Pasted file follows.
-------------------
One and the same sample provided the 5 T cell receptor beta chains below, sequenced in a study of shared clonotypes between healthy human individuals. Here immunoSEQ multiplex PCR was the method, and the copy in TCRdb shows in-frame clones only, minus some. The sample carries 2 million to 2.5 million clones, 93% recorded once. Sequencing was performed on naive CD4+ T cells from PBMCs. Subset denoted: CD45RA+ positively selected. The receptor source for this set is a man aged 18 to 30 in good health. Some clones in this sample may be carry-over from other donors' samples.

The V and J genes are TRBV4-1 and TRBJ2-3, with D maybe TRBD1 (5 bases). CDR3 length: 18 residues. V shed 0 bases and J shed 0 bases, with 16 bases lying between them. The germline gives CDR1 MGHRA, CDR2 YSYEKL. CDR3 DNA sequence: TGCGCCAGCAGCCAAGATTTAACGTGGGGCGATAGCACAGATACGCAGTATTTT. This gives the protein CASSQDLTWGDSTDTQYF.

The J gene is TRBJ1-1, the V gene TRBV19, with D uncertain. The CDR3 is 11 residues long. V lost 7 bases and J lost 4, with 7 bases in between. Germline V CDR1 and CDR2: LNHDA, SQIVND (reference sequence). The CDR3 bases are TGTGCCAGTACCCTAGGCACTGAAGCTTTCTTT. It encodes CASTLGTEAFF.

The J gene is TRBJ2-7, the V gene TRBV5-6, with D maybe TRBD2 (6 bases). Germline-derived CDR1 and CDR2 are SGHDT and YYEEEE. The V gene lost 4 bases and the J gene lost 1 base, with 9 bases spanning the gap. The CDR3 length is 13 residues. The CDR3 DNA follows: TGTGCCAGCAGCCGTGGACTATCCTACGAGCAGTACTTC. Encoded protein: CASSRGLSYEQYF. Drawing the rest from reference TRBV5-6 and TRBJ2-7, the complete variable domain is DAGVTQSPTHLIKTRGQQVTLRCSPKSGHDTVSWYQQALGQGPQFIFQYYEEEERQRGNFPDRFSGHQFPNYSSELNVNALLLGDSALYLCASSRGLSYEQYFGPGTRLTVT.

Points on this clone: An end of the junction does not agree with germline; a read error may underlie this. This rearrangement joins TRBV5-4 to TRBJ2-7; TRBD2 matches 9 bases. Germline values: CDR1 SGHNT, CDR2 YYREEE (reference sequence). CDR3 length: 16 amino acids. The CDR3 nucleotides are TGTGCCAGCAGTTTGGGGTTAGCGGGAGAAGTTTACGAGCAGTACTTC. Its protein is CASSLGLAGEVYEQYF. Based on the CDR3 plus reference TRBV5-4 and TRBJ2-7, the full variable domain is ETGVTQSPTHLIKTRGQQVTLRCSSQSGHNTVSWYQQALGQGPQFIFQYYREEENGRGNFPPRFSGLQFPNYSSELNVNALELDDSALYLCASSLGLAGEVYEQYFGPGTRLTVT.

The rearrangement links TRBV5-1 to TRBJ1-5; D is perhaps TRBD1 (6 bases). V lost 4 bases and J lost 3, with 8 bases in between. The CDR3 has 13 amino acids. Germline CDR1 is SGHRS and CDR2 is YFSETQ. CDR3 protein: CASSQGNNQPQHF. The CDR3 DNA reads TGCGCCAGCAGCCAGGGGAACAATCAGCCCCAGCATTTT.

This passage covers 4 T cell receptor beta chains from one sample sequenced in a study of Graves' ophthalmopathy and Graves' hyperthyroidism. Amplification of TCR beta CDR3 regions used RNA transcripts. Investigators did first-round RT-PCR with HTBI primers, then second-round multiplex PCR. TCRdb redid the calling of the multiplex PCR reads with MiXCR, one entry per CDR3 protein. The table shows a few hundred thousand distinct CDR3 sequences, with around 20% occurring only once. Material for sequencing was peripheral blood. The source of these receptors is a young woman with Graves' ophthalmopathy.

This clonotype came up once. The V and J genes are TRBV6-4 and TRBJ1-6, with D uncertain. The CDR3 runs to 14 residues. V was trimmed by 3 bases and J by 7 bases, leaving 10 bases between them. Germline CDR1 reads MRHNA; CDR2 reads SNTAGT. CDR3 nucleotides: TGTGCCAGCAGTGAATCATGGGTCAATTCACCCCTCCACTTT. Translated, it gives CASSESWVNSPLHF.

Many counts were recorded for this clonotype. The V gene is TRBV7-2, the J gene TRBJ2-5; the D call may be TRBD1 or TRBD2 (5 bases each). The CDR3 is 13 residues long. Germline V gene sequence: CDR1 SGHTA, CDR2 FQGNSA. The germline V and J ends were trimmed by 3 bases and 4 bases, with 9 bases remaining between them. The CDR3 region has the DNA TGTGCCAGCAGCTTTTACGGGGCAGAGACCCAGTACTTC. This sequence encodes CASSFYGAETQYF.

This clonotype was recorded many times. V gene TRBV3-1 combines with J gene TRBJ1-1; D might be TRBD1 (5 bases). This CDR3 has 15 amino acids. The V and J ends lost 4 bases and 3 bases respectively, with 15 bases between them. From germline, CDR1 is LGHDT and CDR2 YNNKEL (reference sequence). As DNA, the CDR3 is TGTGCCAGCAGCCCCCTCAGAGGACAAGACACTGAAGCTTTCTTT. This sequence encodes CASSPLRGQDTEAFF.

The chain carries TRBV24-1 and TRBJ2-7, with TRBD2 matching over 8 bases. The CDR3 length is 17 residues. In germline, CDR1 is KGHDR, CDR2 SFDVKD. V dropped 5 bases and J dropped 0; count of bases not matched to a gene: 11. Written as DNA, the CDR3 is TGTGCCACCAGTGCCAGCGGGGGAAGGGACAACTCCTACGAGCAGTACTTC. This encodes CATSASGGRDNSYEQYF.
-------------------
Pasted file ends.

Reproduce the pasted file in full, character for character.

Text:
One and the same sample provided the 5 T cell receptor beta chains below, sequenced in a study of shared clonotypes between healthy human individuals. Here immunoSEQ multiplex PCR was the method, and the copy in TCRdb shows in-frame clones only, minus some. The sample carries 2 million to 2.5 million clones, 93% recorded once. Sequencing was performed on naive CD4+ T cells from PBMCs. Subset denoted: CD45RA+ positively selected. The receptor source for this set is a man aged 18 to 30 in good health. Some clones in this sample may be carry-over from other donors' samples.

The V and J genes are TRBV4-1 and TRBJ2-3, with D maybe TRBD1 (5 bases). CDR3 length: 18 residues. V shed 0 bases and J shed 0 bases, with 16 bases lying between them. The germline gives CDR1 MGHRA, CDR2 YSYEKL. CDR3 DNA sequence: TGCGCCAGCAGCCAAGATTTAACGTGGGGCGATAGCACAGATACGCAGTATTTT. This gives the protein CASSQDLTWGDSTDTQYF.

The J gene is TRBJ1-1, the V gene TRBV19, with D uncertain. The CDR3 is 11 residues long. V lost 7 bases and J lost 4, with 7 bases in between. Germline V CDR1 and CDR2: LNHDA, SQIVND (reference sequence). The CDR3 bases are TGTGCCAGTACCCTAGGCACTGAAGCTTTCTTT. It encodes CASTLGTEAFF.

The J gene is TRBJ2-7, the V gene TRBV5-6, with D maybe TRBD2 (6 bases). Germline-derived CDR1 and CDR2 are SGHDT and YYEEEE. The V gene lost 4 bases and the J gene lost 1 base, with 9 bases spanning the gap. The CDR3 length is 13 residues. The CDR3 DNA follows: TGTGCCAGCAGCCGTGGACTATCCTACGAGCAGTACTTC. Encoded protein: CASSRGLSYEQYF. Drawing the rest from reference TRBV5-6 and TRBJ2-7, the complete variable domain is DAGVTQSPTHLIKTRGQQVTLRCSPKSGHDTVSWYQQALGQGPQFIFQYYEEEERQRGNFPDRFSGHQFPNYSSELNVNALLLGDSALYLCASSRGLSYEQYFGPGTRLTVT.

Points on this clone: An end of the junction does not agree with germline; a read error may underlie this. This rearrangement joins TRBV5-4 to TRBJ2-7; TRBD2 matches 9 bases. Germline values: CDR1 SGHNT, CDR2 YYREEE (reference sequence). CDR3 length: 16 amino acids. The CDR3 nucleotides are TGTGCCAGCAGTTTGGGGTTAGCGGGAGAAGTTTACGAGCAGTACTTC. Its protein is CASSLGLAGEVYEQYF. Based on the CDR3 plus reference TRBV5-4 and TRBJ2-7, the full variable domain is ETGVTQSPTHLIKTRGQQVTLRCSSQSGHNTVSWYQQALGQGPQFIFQYYREEENGRGNFPPRFSGLQFPNYSSELNVNALELDDSALYLCASSLGLAGEVYEQYFGPGTRLTVT.

The rearrangement links TRBV5-1 to TRBJ1-5; D is perhaps TRBD1 (6 bases). V lost 4 bases and J lost 3, with 8 bases in between. The CDR3 has 13 amino acids. Germline CDR1 is SGHRS and CDR2 is YFSETQ. CDR3 protein: CASSQGNNQPQHF. The CDR3 DNA reads TGCGCCAGCAGCCAGGGGAACAATCAGCCCCAGCATTTT.

This passage covers 4 T cell receptor beta chains from one sample sequenced in a study of Graves' ophthalmopathy and Graves' hyperthyroidism. Amplification of TCR beta CDR3 regions used RNA transcripts. Investigators did first-round RT-PCR with HTBI primers, then second-round multiplex PCR. TCRdb redid the calling of the multiplex PCR reads with MiXCR, one entry per CDR3 protein. The table shows a few hundred thousand distinct CDR3 sequences, with around 20% occurring only once. Material for sequencing was peripheral blood. The source of these receptors is a young woman with Graves' ophthalmopathy.

This clonotype came up once. The V and J genes are TRBV6-4 and TRBJ1-6, with D uncertain. The CDR3 runs to 14 residues. V was trimmed by 3 bases and J by 7 bases, leaving 10 bases between them. Germline CDR1 reads MRHNA; CDR2 reads SNTAGT. CDR3 nucleotides: TGTGCCAGCAGTGAATCATGGGTCAATTCACCCCTCCACTTT. Translated, it gives CASSESWVNSPLHF.

Many counts were recorded for this clonotype. The V gene is TRBV7-2, the J gene TRBJ2-5; the D call may be TRBD1 or TRBD2 (5 bases each). The CDR3 is 13 residues long. Germline V gene sequence: CDR1 SGHTA, CDR2 FQGNSA. The germline V and J ends were trimmed by 3 bases and 4 bases, with 9 bases remaining between them. The CDR3 region has the DNA TGTGCCAGCAGCTTTTACGGGGCAGAGACCCAGTACTTC. This sequence encodes CASSFYGAETQYF.

This clonotype was recorded many times. V gene TRBV3-1 combines with J gene TRBJ1-1; D might be TRBD1 (5 bases). This CDR3 has 15 amino acids. The V and J ends lost 4 bases and 3 bases respectively, with 15 bases between them. From germline, CDR1 is LGHDT and CDR2 YNNKEL (reference sequence). As DNA, the CDR3 is TGTGCCAGCAGCCCCCTCAGAGGACAAGACACTGAAGCTTTCTTT. This sequence encodes CASSPLRGQDTEAFF.

The chain carries TRBV24-1 and TRBJ2-7, with TRBD2 matching over 8 bases. The CDR3 length is 17 residues. In germline, CDR1 is KGHDR, CDR2 SFDVKD. V dropped 5 bases and J dropped 0; count of bases not matched to a gene: 11. Written as DNA, the CDR3 is TGTGCCACCAGTGCCAGCGGGGGAAGGGACAACTCCTACGAGCAGTACTTC. This encodes CATSASGGRDNSYEQYF.